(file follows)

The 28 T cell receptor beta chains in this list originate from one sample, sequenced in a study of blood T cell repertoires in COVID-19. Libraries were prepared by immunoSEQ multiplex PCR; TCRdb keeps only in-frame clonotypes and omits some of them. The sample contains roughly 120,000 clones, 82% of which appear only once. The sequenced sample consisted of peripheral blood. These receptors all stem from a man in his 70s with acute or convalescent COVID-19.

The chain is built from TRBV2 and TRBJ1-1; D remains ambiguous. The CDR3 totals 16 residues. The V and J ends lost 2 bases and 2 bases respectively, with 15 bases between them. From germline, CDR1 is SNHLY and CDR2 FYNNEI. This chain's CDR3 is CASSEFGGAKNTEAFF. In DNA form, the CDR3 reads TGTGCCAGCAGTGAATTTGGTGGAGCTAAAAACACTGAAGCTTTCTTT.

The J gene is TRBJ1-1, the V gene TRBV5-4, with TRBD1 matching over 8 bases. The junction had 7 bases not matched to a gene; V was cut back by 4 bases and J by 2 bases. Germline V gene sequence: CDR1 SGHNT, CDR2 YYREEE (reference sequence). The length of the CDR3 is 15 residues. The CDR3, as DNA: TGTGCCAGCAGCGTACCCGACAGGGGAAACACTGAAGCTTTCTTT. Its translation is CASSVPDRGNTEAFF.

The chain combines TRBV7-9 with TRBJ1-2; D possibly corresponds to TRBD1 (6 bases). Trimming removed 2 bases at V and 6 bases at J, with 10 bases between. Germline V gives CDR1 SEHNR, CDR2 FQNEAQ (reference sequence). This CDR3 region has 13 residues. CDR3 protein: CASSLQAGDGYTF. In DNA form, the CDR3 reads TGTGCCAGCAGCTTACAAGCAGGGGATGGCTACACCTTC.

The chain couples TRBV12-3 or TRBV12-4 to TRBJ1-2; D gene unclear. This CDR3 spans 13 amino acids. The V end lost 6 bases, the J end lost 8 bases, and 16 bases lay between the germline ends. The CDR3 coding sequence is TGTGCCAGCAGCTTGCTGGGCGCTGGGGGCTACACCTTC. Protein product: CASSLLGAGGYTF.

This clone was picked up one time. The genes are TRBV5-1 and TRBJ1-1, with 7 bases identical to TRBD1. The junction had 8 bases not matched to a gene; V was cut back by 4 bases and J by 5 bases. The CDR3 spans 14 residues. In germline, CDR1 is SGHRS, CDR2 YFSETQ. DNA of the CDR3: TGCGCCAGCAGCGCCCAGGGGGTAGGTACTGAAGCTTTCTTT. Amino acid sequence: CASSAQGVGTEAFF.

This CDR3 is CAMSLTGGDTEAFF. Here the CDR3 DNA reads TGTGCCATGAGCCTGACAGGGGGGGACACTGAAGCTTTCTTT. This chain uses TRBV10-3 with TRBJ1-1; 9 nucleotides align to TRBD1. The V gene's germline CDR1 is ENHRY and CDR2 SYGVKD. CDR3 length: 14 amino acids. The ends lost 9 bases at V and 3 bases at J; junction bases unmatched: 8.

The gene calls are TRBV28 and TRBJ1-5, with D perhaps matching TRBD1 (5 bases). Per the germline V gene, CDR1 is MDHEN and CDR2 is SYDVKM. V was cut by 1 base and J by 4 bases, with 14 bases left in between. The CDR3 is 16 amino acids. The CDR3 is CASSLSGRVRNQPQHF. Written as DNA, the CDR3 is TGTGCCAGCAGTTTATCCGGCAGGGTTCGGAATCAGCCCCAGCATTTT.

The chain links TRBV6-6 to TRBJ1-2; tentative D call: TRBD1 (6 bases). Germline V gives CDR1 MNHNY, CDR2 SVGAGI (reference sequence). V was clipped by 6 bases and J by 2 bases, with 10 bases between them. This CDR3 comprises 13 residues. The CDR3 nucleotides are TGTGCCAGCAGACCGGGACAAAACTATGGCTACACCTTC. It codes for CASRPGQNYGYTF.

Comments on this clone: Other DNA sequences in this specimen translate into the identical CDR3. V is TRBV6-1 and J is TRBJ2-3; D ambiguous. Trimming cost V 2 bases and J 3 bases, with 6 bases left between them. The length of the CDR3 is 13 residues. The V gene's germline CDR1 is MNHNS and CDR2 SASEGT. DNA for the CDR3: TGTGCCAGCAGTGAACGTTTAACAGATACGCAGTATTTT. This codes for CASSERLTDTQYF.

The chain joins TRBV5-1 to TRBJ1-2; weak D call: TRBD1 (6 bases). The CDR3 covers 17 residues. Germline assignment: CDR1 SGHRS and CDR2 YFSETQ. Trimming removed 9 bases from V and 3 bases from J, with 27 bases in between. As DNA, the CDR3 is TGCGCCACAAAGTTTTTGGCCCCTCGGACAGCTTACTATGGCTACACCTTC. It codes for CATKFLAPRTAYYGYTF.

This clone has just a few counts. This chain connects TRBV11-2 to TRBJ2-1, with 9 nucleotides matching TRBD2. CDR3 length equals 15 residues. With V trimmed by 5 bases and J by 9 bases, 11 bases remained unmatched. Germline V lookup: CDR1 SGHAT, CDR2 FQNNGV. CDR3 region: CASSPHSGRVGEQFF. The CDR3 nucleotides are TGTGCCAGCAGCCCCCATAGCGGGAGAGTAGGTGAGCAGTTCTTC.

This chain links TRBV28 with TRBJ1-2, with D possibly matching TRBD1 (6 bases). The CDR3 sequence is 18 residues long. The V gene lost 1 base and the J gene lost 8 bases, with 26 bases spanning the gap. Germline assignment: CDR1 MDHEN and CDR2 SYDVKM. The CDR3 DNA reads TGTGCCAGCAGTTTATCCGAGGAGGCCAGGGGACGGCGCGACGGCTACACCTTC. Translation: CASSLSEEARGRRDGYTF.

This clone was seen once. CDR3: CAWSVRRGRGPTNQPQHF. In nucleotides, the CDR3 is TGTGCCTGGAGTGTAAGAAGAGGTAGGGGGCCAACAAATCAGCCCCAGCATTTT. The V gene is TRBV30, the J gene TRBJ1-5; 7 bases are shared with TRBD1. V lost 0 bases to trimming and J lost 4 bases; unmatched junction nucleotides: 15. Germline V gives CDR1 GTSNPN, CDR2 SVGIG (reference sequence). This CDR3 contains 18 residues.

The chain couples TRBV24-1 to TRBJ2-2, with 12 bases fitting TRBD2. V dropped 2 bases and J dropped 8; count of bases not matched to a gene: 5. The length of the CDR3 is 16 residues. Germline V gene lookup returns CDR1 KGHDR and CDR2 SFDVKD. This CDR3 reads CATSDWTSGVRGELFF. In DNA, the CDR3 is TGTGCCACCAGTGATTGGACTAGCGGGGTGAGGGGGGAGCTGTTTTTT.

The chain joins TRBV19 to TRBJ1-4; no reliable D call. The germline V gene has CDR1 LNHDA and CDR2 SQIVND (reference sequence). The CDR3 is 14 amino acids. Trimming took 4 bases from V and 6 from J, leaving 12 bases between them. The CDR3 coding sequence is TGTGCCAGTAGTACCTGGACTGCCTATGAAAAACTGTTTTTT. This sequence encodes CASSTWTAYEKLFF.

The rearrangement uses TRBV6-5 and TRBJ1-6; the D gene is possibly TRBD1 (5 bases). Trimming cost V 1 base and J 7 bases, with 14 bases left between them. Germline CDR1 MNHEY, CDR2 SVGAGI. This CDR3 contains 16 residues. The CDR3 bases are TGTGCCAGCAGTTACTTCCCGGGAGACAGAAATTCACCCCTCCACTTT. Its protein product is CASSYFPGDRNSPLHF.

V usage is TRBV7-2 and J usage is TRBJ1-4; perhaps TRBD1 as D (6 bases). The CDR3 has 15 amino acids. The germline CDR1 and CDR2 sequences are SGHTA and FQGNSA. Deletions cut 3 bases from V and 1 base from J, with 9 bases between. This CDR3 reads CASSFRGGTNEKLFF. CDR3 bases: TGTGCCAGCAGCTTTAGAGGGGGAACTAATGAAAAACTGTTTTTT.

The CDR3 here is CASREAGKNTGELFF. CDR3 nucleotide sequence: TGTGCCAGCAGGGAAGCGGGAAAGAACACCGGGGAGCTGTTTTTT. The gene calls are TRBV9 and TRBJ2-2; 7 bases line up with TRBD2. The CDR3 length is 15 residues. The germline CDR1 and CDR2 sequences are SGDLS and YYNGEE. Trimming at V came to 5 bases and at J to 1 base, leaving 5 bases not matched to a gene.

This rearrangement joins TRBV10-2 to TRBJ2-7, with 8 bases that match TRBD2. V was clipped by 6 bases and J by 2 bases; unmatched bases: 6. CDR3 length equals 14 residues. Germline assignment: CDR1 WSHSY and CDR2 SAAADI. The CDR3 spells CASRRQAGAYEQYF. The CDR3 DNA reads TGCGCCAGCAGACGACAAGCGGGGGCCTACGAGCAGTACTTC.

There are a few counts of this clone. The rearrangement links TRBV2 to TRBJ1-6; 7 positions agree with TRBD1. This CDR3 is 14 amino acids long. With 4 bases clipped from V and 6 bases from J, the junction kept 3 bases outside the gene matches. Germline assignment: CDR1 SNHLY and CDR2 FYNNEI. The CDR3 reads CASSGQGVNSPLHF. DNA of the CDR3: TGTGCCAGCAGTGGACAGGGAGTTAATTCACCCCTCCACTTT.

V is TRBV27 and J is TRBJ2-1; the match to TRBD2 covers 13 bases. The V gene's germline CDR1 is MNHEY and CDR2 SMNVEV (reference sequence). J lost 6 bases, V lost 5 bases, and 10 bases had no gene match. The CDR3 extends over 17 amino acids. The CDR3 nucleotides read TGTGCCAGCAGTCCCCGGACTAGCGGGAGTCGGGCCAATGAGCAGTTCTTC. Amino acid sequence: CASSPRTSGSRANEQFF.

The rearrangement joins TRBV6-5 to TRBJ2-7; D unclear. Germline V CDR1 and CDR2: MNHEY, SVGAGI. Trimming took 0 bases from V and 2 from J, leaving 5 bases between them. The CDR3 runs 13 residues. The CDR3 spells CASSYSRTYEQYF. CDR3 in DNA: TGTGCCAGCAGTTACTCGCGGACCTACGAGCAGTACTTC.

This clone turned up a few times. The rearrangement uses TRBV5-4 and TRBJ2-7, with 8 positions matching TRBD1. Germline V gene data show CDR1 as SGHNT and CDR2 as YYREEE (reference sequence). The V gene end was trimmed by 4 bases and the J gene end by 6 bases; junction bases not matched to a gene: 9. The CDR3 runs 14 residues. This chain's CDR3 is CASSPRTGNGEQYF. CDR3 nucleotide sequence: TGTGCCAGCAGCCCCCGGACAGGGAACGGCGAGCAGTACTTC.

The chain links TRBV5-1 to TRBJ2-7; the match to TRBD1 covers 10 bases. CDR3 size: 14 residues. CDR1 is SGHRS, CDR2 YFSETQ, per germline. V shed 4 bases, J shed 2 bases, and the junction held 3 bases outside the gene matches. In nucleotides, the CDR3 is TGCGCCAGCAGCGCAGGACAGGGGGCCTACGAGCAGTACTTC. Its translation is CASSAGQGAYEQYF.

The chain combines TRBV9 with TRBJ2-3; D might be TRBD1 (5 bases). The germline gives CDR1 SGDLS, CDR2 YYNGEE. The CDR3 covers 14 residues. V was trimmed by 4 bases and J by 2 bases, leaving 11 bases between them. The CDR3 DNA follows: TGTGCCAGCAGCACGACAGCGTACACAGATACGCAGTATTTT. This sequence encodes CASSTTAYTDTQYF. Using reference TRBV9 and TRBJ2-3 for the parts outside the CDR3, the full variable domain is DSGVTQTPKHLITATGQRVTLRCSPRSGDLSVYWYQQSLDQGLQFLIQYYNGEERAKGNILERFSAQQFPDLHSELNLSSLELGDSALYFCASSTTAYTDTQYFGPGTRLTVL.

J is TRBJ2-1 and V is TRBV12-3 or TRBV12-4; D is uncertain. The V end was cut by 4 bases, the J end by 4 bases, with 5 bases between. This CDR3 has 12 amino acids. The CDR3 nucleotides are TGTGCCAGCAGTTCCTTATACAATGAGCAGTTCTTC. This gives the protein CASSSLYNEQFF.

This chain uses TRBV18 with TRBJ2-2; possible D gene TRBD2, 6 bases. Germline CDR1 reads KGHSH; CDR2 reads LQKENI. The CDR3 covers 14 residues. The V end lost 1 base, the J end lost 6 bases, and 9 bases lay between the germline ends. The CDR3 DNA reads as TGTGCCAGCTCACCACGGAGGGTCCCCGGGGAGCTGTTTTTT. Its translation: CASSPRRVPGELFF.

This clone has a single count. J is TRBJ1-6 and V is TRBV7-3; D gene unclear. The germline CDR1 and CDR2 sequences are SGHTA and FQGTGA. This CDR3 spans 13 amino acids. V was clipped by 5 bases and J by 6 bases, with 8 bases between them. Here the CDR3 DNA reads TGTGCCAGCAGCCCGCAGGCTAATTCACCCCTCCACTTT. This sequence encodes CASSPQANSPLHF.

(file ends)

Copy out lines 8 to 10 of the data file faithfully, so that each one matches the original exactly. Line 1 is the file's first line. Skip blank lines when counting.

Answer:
The gene calls are TRBV28 and TRBJ1-5, with D perhaps matching TRBD1 (5 bases). Per the germline V gene, CDR1 is MDHEN and CDR2 is SYDVKM. V was cut by 1 base and J by 4 bases, with 14 bases left in between. The CDR3 is 16 amino acids. The CDR3 is CASSLSGRVRNQPQHF. Written as DNA, the CDR3 is TGTGCCAGCAGTTTATCCGGCAGGGTTCGGAATCAGCCCCAGCATTTT.

The chain links TRBV6-6 to TRBJ1-2; tentative D call: TRBD1 (6 bases). Germline V gives CDR1 MNHNY, CDR2 SVGAGI (reference sequence). V was clipped by 6 bases and J by 2 bases, with 10 bases between them. This CDR3 comprises 13 residues. The CDR3 nucleotides are TGTGCCAGCAGACCGGGACAAAACTATGGCTACACCTTC. It codes for CASRPGQNYGYTF.

Comments on this clone: Other DNA sequences in this specimen translate into the identical CDR3. V is TRBV6-1 and J is TRBJ2-3; D ambiguous. Trimming cost V 2 bases and J 3 bases, with 6 bases left between them. The length of the CDR3 is 13 residues. The V gene's germline CDR1 is MNHNS and CDR2 SASEGT. DNA for the CDR3: TGTGCCAGCAGTGAACGTTTAACAGATACGCAGTATTTT. This codes for CASSERLTDTQYF.